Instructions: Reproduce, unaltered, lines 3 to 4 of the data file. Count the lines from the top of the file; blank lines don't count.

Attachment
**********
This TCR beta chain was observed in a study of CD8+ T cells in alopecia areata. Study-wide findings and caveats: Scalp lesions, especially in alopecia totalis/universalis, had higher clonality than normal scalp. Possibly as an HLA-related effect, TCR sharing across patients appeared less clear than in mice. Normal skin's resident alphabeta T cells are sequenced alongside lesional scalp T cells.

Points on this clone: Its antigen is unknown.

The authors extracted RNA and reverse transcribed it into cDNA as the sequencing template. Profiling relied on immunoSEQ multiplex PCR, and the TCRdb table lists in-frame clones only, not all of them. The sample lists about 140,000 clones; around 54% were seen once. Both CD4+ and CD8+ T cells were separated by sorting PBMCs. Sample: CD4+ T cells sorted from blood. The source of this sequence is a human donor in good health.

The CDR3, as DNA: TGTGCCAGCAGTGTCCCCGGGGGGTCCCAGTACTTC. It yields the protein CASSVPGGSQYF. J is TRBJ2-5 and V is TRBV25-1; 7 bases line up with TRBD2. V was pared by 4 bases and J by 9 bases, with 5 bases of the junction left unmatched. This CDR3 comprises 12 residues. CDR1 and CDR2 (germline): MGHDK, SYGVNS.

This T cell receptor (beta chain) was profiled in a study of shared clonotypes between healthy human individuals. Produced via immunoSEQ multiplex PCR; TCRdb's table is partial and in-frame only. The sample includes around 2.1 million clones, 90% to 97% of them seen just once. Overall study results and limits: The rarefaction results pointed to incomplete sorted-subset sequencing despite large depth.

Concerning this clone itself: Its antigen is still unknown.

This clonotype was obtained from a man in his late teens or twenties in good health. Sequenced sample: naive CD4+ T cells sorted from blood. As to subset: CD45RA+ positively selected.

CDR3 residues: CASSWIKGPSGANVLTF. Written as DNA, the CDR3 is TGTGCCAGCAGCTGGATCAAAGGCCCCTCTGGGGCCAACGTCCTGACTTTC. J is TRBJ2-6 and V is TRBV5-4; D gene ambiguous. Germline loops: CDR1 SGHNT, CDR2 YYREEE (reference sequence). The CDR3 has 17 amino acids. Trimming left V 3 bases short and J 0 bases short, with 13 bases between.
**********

The authors extracted RNA and reverse transcribed it into cDNA as the sequencing template. Profiling relied on immunoSEQ multiplex PCR, and the TCRdb table lists in-frame clones only, not all of them. The sample lists about 140,000 clones; around 54% were seen once. Both CD4+ and CD8+ T cells were separated by sorting PBMCs. Sample: CD4+ T cells sorted from blood. The source of this sequence is a human donor in good health.

The CDR3, as DNA: TGTGCCAGCAGTGTCCCCGGGGGGTCCCAGTACTTC. It yields the protein CASSVPGGSQYF. J is TRBJ2-5 and V is TRBV25-1; 7 bases line up with TRBD2. V was pared by 4 bases and J by 9 bases, with 5 bases of the junction left unmatched. This CDR3 comprises 12 residues. CDR1 and CDR2 (germline): MGHDK, SYGVNS.